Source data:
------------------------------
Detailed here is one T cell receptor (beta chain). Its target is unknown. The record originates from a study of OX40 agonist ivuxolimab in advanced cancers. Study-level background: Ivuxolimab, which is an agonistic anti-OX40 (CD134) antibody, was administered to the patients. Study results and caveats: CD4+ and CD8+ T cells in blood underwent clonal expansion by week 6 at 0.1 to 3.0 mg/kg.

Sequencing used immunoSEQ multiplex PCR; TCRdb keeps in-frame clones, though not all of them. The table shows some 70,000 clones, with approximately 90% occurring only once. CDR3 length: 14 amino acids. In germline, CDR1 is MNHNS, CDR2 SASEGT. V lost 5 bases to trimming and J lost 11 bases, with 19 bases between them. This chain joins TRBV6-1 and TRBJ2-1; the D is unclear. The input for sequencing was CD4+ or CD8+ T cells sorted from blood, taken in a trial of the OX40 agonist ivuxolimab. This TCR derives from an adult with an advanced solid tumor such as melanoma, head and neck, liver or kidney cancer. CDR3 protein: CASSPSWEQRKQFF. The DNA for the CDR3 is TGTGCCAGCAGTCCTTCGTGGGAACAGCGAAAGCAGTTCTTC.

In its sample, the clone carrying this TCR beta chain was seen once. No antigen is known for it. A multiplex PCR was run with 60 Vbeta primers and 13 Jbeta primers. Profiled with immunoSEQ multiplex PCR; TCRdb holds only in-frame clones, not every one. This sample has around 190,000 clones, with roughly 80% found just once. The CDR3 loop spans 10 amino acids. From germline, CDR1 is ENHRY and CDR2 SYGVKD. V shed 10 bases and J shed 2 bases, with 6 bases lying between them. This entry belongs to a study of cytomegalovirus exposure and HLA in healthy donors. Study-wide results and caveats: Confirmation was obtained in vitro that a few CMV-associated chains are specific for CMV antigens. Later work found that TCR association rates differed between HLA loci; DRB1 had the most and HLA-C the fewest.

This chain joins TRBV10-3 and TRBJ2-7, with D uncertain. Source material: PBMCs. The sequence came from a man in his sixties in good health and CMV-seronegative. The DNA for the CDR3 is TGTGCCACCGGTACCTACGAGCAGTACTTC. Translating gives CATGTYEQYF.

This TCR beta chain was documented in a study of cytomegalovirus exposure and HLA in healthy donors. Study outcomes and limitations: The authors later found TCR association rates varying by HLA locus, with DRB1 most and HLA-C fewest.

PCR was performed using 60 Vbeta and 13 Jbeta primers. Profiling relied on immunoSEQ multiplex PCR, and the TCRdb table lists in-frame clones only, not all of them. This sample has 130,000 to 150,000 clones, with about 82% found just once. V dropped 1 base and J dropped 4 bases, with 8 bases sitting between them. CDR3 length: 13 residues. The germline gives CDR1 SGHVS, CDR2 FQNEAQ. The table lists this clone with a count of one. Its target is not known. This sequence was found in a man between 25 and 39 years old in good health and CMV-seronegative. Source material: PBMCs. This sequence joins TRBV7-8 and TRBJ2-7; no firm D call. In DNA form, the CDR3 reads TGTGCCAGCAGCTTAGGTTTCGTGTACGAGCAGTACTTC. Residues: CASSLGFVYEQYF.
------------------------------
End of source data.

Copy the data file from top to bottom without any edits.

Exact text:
Detailed here is one T cell receptor (beta chain). Its target is unknown. The record originates from a study of OX40 agonist ivuxolimab in advanced cancers. Study-level background: Ivuxolimab, which is an agonistic anti-OX40 (CD134) antibody, was administered to the patients. Study results and caveats: CD4+ and CD8+ T cells in blood underwent clonal expansion by week 6 at 0.1 to 3.0 mg/kg.

Sequencing used immunoSEQ multiplex PCR; TCRdb keeps in-frame clones, though not all of them. The table shows some 70,000 clones, with approximately 90% occurring only once. CDR3 length: 14 amino acids. In germline, CDR1 is MNHNS, CDR2 SASEGT. V lost 5 bases to trimming and J lost 11 bases, with 19 bases between them. This chain joins TRBV6-1 and TRBJ2-1; the D is unclear. The input for sequencing was CD4+ or CD8+ T cells sorted from blood, taken in a trial of the OX40 agonist ivuxolimab. This TCR derives from an adult with an advanced solid tumor such as melanoma, head and neck, liver or kidney cancer. CDR3 protein: CASSPSWEQRKQFF. The DNA for the CDR3 is TGTGCCAGCAGTCCTTCGTGGGAACAGCGAAAGCAGTTCTTC.

In its sample, the clone carrying this TCR beta chain was seen once. No antigen is known for it. A multiplex PCR was run with 60 Vbeta primers and 13 Jbeta primers. Profiled with immunoSEQ multiplex PCR; TCRdb holds only in-frame clones, not every one. This sample has around 190,000 clones, with roughly 80% found just once. The CDR3 loop spans 10 amino acids. From germline, CDR1 is ENHRY and CDR2 SYGVKD. V shed 10 bases and J shed 2 bases, with 6 bases lying between them. This entry belongs to a study of cytomegalovirus exposure and HLA in healthy donors. Study-wide results and caveats: Confirmation was obtained in vitro that a few CMV-associated chains are specific for CMV antigens. Later work found that TCR association rates differed between HLA loci; DRB1 had the most and HLA-C the fewest.

This chain joins TRBV10-3 and TRBJ2-7, with D uncertain. Source material: PBMCs. The sequence came from a man in his sixties in good health and CMV-seronegative. The DNA for the CDR3 is TGTGCCACCGGTACCTACGAGCAGTACTTC. Translating gives CATGTYEQYF.

This TCR beta chain was documented in a study of cytomegalovirus exposure and HLA in healthy donors. Study outcomes and limitations: The authors later found TCR association rates varying by HLA locus, with DRB1 most and HLA-C fewest.

PCR was performed using 60 Vbeta and 13 Jbeta primers. Profiling relied on immunoSEQ multiplex PCR, and the TCRdb table lists in-frame clones only, not all of them. This sample has 130,000 to 150,000 clones, with about 82% found just once. V dropped 1 base and J dropped 4 bases, with 8 bases sitting between them. CDR3 length: 13 residues. The germline gives CDR1 SGHVS, CDR2 FQNEAQ. The table lists this clone with a count of one. Its target is not known. This sequence was found in a man between 25 and 39 years old in good health and CMV-seronegative. Source material: PBMCs. This sequence joins TRBV7-8 and TRBJ2-7; no firm D call. In DNA form, the CDR3 reads TGTGCCAGCAGCTTAGGTTTCGTGTACGAGCAGTACTTC. Residues: CASSLGFVYEQYF.